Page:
Some sort of exit from the EU now looks certain, says Martin Wright. But Michael Gove’s moves to safeguard bees and tackle plastics gave comfort to environmentalists this year
Brexit is a bad idea. That, at least, is the overwhelming view of all involved in sustainable business – campaigners and CEOs alike. With very few exceptions – take a bow, Michael Liebreich of Bloomberg New Energy – they campaigned to remain, and little since the referendum has changed their opinion.
Over the past year reservations over the likely impact of Brexit were exacerbated by growing uncertainty over just what type of Brexit door we’re headed for. Barely a year before chucking out time, there is still a vast cloud of unknowing as to what lies on the other side. And if there’s one thing business loathes more than bad news, it’s uncertainty.
The government has been dragged, kicking and screaming every step of the way, to address air quality. What happens when they don't have that pressure?
So, what have we learnt over the past year? First, some sort of a Brexit is virtually certain. It might be delayed – it might even, at some point in the future, be reversed – but for now, leave we will. Beyond that, we can probably rule out predictions pointing to extremes on either side. On the one hand, there’s little chance of a so-called Norwegian deal, where Britain stays nicely snuggled up to its European partners in the single market. On the other, wilder warnings that we’re headed for a cliff-edge crash-out, tumbling onto the rocks of WTO trade rules while wooing investors with promises of a Singapore-style low-tax, low-regulation haven, also look unlikely.
Even hardened Brexiteers like Environment Secretary Michael Gove were at pains this year to stress a commitment to strong employment rights and environmental protection – more of which below. And claims that “no deal is better than a bad deal” can safely be dismissed as part of the bluster and brinkmanship of negotiations.
All of which still leaves a steaming pile of uncertainty. Businesses looking to make long-term decisions on everything from recruitment and procurement to capital investment are in the dark as to the rules that might affect their outcome. This is, if anything, particularly true for the sustainability sector, where EU regulations and targets have helped drive much of the boom in green industry, from renewables to waste-management and pollution control.
If a Brexited Britain waters down or abandons sustainability standards on everything from kettles to lightbulbs, as called for by swathes of the populist press, it will leave businesses that invested in high standards high and dry. And those same media that bemoan the fact that Britain is a net contributor to the EU ignore the fact that some UK sectors have seen net benefits from European funding. Its farming landscape and economy, for example, have been shaped – for better or worse – by the subsidies from the Common Agricultural Policy. The government has reaffirmed its 2016 promise to match the CAP payments until at least 2020, but has said nothing about matching the billions of euros that the EU bungs Britain in the form of regional development and research funds, much of which is targeted at cleantech and environmental improvement.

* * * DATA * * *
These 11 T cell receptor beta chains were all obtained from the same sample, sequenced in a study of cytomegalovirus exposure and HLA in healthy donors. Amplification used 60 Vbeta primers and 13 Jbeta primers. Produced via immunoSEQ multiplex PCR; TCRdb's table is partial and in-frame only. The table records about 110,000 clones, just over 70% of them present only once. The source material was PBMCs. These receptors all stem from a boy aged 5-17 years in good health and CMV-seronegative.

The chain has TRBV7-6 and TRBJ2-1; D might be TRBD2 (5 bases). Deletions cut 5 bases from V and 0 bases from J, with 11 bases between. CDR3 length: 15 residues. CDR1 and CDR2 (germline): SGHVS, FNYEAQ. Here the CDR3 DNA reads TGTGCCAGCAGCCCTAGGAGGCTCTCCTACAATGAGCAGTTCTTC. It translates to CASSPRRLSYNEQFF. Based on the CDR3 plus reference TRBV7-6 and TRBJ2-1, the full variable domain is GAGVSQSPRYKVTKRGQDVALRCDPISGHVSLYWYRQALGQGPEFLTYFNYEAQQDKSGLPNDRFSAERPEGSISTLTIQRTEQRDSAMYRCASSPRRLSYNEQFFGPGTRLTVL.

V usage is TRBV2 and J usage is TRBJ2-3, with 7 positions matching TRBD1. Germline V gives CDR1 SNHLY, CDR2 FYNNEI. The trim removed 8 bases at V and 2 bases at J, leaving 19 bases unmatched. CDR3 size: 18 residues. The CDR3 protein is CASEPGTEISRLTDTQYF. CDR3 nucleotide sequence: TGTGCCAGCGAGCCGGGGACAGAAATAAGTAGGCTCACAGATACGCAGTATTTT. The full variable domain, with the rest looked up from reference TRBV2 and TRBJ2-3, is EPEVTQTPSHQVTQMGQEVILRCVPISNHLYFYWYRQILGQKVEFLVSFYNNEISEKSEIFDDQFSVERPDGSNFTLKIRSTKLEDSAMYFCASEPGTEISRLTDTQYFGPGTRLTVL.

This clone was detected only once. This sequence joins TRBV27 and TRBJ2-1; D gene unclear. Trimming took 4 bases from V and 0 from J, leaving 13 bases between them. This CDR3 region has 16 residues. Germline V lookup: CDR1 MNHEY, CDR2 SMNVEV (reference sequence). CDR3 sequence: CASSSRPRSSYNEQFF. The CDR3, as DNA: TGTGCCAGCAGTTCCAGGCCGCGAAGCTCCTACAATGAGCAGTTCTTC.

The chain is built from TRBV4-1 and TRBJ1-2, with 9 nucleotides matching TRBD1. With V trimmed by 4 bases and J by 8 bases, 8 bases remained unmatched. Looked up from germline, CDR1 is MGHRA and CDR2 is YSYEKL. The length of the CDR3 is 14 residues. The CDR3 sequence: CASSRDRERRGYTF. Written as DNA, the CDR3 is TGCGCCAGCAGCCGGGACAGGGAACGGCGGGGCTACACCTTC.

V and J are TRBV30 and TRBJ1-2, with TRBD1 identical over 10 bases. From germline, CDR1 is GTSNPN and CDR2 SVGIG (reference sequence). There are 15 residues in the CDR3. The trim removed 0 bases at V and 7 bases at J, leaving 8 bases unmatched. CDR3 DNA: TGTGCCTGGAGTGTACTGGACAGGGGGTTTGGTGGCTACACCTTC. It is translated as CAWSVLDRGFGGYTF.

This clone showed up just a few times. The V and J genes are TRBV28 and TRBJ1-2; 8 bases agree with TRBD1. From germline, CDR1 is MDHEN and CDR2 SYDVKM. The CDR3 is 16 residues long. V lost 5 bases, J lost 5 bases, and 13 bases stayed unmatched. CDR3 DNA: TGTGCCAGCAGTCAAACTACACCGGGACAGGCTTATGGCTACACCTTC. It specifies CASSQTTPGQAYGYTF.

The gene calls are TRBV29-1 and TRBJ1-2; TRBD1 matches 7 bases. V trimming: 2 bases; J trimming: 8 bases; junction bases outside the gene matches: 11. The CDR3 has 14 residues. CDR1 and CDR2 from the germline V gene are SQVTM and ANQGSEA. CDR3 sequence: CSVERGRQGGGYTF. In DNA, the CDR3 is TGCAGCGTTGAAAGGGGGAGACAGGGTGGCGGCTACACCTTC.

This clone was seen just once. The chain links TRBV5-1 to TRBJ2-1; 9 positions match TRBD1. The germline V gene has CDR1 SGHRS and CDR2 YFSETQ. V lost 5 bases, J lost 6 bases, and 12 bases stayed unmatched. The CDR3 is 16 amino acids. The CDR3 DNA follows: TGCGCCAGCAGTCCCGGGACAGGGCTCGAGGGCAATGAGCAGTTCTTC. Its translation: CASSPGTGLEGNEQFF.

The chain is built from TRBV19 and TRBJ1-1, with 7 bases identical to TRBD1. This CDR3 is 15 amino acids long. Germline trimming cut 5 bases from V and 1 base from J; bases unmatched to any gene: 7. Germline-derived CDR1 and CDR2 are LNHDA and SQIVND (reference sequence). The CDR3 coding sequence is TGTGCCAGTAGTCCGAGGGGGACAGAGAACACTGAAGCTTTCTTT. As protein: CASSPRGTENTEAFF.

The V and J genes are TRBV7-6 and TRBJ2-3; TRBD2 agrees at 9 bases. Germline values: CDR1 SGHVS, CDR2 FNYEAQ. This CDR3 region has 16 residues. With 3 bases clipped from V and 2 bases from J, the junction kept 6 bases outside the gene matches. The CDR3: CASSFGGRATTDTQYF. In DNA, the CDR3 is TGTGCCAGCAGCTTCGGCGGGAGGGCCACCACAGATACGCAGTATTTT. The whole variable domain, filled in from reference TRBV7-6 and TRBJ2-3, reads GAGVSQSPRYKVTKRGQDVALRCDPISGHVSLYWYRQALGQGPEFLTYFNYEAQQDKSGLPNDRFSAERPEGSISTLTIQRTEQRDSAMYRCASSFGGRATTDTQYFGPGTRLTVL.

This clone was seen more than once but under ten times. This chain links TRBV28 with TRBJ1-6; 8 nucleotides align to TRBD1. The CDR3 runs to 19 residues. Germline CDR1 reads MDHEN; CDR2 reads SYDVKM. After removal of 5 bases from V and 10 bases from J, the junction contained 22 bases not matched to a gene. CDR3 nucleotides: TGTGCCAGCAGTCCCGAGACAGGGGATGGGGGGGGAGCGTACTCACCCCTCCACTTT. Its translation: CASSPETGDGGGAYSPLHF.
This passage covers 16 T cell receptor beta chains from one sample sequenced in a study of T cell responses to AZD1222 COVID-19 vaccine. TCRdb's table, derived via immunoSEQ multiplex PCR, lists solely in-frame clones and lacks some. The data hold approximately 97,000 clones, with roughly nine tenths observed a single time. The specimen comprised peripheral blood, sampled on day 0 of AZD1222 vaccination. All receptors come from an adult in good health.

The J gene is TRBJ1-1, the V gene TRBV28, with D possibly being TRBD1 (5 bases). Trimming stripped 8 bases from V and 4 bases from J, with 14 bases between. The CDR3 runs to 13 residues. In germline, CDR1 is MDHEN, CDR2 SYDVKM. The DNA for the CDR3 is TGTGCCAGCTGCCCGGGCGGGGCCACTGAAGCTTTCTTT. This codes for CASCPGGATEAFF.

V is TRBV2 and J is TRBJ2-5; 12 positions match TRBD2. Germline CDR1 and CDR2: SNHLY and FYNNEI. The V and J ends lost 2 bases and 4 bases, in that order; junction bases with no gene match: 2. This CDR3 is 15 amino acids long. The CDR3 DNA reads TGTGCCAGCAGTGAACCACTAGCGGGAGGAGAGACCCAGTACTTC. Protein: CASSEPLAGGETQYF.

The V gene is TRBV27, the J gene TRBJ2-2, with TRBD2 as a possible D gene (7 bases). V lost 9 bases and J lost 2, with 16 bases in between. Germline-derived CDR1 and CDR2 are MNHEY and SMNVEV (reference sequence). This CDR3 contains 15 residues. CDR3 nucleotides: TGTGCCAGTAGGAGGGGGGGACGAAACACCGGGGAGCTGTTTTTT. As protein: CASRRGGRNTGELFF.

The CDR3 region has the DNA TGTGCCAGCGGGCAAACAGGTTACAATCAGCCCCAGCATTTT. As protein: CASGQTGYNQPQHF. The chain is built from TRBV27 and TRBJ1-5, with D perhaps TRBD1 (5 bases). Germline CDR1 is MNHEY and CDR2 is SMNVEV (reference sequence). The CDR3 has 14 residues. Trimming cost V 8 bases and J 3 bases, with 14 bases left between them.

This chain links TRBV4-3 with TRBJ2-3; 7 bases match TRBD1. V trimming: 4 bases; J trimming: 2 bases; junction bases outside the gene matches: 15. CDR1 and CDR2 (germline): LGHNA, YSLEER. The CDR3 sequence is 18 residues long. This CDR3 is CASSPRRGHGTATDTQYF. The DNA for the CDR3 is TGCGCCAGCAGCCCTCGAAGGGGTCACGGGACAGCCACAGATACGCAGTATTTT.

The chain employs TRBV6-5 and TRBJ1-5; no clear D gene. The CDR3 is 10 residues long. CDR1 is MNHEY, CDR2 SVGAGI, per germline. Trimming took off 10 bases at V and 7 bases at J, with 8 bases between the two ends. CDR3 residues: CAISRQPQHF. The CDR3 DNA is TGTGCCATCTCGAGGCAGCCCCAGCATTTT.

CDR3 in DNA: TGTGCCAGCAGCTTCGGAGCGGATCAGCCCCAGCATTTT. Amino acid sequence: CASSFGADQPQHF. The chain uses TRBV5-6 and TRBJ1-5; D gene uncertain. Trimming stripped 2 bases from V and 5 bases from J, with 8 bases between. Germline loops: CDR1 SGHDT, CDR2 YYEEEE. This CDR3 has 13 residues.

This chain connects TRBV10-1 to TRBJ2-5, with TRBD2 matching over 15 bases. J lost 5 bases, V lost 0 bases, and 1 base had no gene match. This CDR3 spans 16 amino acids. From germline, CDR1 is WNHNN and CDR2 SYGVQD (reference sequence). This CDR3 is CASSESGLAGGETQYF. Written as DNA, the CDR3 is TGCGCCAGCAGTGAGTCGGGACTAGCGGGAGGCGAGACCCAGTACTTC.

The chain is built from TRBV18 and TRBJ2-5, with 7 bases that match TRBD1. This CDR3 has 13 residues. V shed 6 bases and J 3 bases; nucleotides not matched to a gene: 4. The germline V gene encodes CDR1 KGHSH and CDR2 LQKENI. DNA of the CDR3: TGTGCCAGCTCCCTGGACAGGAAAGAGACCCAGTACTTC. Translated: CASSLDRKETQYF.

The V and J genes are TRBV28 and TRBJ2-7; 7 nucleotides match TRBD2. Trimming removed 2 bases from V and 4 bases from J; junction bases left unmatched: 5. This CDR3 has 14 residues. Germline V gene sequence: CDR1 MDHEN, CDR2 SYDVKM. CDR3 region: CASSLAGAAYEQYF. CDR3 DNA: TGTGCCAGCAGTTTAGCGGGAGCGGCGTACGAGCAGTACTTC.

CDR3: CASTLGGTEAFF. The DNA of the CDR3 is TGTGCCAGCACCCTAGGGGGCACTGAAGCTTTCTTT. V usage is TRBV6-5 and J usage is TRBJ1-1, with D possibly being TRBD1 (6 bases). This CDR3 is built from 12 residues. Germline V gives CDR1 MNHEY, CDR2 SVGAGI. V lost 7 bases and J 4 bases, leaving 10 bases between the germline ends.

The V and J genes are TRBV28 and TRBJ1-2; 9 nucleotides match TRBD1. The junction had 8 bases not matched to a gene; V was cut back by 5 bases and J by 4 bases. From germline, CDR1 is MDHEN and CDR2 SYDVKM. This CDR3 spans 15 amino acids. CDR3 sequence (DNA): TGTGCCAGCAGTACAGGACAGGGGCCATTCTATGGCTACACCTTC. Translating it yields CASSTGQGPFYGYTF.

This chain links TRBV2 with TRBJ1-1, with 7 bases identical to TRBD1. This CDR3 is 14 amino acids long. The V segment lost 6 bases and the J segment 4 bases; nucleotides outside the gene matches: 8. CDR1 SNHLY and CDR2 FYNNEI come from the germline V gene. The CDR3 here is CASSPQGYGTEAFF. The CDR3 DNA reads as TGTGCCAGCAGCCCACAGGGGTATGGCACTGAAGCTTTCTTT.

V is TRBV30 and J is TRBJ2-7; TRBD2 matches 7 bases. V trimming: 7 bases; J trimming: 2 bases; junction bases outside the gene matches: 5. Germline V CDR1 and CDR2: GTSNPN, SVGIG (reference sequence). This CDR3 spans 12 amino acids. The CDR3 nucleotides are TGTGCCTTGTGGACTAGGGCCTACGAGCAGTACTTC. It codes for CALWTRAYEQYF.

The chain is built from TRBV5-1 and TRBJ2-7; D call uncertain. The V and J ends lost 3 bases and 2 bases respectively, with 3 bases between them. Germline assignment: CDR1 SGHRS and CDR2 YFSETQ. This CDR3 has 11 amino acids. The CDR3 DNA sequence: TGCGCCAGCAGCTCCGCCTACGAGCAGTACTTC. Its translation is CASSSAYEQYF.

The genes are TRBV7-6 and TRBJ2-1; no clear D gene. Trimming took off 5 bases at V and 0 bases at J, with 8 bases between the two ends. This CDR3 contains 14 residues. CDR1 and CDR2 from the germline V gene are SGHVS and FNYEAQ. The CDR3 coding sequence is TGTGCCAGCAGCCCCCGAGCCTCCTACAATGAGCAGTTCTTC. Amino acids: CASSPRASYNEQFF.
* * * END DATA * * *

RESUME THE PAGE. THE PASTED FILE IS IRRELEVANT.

In March, the government published its White Paper introducing the Great Repeal Bill, under which all existing EU rules – including sustainability provisions – will be imported into UK law. In part, this is just pragmatism: avoiding the need to create a whole new set of laws all at once. And there’s another practical aspect, too: if the UK does indeed secure the free trade deal it seeks, then businesses exporting to Europe will often find they need to meet EU rules, even if they’re outside the union itself.
With every crisis comes an opportunity, and some see Brexit as a golden one. In no sector is this clearer than farming
But it’s not as simple as that. As presently constituted, the bill, now at the committee stage, doesn’t include such overarching frameworks as the “polluter pays” and precautionary principles. Without these set in stone, any future British government can repeal sustainability rules piecemeal as they please. In apparent recognition of this, Michael Gove has talked of the need to embed the principles into policy. But that still leaves the little matter of enforcement.
Under the EU, governments that fail to abide by the rules can be hit by punitive fines. Britain has been repeatedly clobbered with these on air quality, for example. As former Environment Secretary Ed Davey observed in September: “The government has been dragged, kicking and screaming every step of the way, to address the issue. What happens when they don't have that pressure?" Governments aren’t great at holding themselves to account, and the option of a judicial review is a costly and complex process, beyond the means of many campaigners.